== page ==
Jim Geelen
$\newcommand{\del}{\,\backslash\,}$ $\newcommand{\con}{/}$ $\newcommand{\cC}{\mathcal{C}}$ $\newcommand{\cM}{\mathcal{M}}$ $\newcommand{\bF}{\mathbb{F}}$

This section gives highlights of my recent research. I assume that the reader is familiar with standard terminology in matroid theory such as representation, minors, duality, and connectivity. Introductions to matroid theory can be found on Wikipedia or in the following survey paper by James Oxley.

This section is arranged by topic:

2. Rota's Conjecture
3. Inequivalent representations of matroids
4. Growth rates of minor-closed classes
5. Extremal matroid theory

#### Matroid Minors Project

At a graph theory meeting in Oberwolfach, Germany, in 1999, Paul Seymour and Neil Robertson proposed ideas for extending their Graph Minors Project from graphs to matroids representable over a given finite field. The Graph Minors machinery is very powerful and has had a huge influence in graph theory and in theoretical computer science. It was clear that the extension of these ideas to matroid theory had enormous potential, so Bert Gerards Geoff Whittle and I leapt at the challenge, and have been beavering away in this direction ever since.

In 2011, we had managed to complete the main steps in our Matroid Minors project. In particular, we have extended the Well-Quasi-Ordering Theorem for graphs to matroids.

WQO Theorem. For each finite field $\bF$ and each infinite set of $\bF$-representable matroids, there are two matroids in the set such that one is isomorphic to a minor of the other.

Note that, the set of all matroids is not well-quasi-ordered since, for example, projective planes over distinct prime fields are incomparable.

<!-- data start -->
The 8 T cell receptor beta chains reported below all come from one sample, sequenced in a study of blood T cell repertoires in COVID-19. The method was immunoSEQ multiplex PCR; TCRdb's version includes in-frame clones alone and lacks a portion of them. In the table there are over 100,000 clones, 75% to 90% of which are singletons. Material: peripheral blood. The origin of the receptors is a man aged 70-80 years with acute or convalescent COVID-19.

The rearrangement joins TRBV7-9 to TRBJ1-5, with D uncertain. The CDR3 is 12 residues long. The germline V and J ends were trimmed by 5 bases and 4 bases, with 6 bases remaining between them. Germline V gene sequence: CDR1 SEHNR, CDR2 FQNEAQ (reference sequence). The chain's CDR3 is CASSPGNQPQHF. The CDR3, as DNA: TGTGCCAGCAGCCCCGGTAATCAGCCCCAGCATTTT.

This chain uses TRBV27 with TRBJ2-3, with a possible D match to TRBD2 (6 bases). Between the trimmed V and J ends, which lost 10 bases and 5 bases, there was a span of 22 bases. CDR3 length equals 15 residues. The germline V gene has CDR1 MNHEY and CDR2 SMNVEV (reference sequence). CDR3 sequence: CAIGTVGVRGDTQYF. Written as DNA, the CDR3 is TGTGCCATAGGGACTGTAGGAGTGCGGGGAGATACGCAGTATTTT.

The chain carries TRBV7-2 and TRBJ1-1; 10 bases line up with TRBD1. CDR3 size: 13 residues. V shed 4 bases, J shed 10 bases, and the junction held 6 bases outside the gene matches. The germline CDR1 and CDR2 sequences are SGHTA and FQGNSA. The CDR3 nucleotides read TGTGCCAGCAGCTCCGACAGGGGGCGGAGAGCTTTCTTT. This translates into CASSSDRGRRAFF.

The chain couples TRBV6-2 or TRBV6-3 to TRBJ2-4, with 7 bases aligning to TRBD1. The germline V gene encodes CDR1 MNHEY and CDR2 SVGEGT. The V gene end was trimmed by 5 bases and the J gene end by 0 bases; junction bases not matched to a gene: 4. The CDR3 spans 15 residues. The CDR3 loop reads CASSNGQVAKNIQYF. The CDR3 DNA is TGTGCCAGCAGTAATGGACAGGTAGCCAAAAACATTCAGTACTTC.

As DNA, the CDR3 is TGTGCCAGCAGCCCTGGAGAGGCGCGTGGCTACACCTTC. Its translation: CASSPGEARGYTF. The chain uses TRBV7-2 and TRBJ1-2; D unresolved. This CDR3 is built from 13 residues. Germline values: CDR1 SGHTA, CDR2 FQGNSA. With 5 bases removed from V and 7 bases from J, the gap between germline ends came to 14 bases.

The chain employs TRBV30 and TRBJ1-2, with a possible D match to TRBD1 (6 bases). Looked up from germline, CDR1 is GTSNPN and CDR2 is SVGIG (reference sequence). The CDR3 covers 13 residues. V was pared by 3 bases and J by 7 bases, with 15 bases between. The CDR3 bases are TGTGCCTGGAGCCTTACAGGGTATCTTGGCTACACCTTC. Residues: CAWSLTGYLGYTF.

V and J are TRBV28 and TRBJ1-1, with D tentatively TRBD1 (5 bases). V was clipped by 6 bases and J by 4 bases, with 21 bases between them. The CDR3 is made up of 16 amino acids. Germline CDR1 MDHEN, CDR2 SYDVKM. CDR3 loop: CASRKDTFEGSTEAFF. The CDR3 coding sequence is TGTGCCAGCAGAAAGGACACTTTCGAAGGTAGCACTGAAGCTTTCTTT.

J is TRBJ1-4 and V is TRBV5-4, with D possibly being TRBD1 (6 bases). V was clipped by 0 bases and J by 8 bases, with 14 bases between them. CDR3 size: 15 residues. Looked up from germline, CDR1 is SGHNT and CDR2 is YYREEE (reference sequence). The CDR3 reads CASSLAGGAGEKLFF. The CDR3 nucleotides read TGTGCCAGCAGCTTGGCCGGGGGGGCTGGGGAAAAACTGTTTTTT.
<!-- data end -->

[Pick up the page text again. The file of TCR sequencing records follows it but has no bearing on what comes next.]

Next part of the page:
The WQO Theorem can be reformulated as:

• For each finite field $\bF$ and each minor-closed class $\cM$ of $\bF$-representable matroids, there are, up to isomorphism, only finitely many $\bF$-representable excluded minors for the class $\cM$.
• There are only countably many minor-closed classes of $\bF$-representable matroids.

Almost all of the work in the Matroid Minors Project was in understanding the structure of the matroids in a minor-closed class over a given finite field. The Matroid Minors Structure Theorem describes that structure and is the workhorse of the whole project. The gist of the theorem is that, if $\cM$ is a minor-closed class of matroids representable over a given finite field $\bF$, then the members of $\bF$ can be constructed, in a specified way from:

1. matroids represented over proper subfields of $\bF$, and
2. frame matroids (these are matroids that can be represented by a matrix with at most two non-zero entries in each column).

Note that, one can encode a frame matroid by an edge-labelled graph. So, using the Matroid Minors Structure Theorem, one can reduce problems on minor closed classes of $\bF$-representable matroids to similar problems over subfields and to problems on labelled graphs.

The Graph Minors Project was written up as a series of 23 papers totalling more than 600 pages in length. We are currently immersed in the writing of our Matroid Minors Project, and expect that the writing will take several years.

We expect that the Matroid Minors Structure Theorem will have a number of applications, so there is still a lot of work to do. In particular, we intend to write up a constructive version of the result for algorithmic applications. Due to our writing backlog, it will be some time before we get to this.

Combinatorics and Optimization
University of Waterloo